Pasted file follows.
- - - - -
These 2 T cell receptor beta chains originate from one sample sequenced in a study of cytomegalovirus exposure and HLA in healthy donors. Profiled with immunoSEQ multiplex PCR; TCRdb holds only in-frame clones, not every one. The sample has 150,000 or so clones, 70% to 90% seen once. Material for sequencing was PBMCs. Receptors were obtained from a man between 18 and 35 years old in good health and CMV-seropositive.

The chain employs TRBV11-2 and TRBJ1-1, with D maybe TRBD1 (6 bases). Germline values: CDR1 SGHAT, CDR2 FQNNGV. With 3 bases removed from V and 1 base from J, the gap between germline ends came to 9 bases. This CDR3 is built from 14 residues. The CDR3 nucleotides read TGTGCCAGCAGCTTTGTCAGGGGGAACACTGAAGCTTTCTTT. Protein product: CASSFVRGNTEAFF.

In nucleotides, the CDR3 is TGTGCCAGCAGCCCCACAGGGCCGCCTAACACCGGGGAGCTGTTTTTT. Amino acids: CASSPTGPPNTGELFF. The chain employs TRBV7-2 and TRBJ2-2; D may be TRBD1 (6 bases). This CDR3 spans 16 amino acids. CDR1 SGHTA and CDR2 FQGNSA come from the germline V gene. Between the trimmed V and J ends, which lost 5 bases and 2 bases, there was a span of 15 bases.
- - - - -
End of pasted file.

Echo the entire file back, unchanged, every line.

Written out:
These 2 T cell receptor beta chains originate from one sample sequenced in a study of cytomegalovirus exposure and HLA in healthy donors. Profiled with immunoSEQ multiplex PCR; TCRdb holds only in-frame clones, not every one. The sample has 150,000 or so clones, 70% to 90% seen once. Material for sequencing was PBMCs. Receptors were obtained from a man between 18 and 35 years old in good health and CMV-seropositive.

The chain employs TRBV11-2 and TRBJ1-1, with D maybe TRBD1 (6 bases). Germline values: CDR1 SGHAT, CDR2 FQNNGV. With 3 bases removed from V and 1 base from J, the gap between germline ends came to 9 bases. This CDR3 is built from 14 residues. The CDR3 nucleotides read TGTGCCAGCAGCTTTGTCAGGGGGAACACTGAAGCTTTCTTT. Protein product: CASSFVRGNTEAFF.

In nucleotides, the CDR3 is TGTGCCAGCAGCCCCACAGGGCCGCCTAACACCGGGGAGCTGTTTTTT. Amino acids: CASSPTGPPNTGELFF. The chain employs TRBV7-2 and TRBJ2-2; D may be TRBD1 (6 bases). This CDR3 spans 16 amino acids. CDR1 SGHTA and CDR2 FQGNSA come from the germline V gene. Between the trimmed V and J ends, which lost 5 bases and 2 bases, there was a span of 15 bases.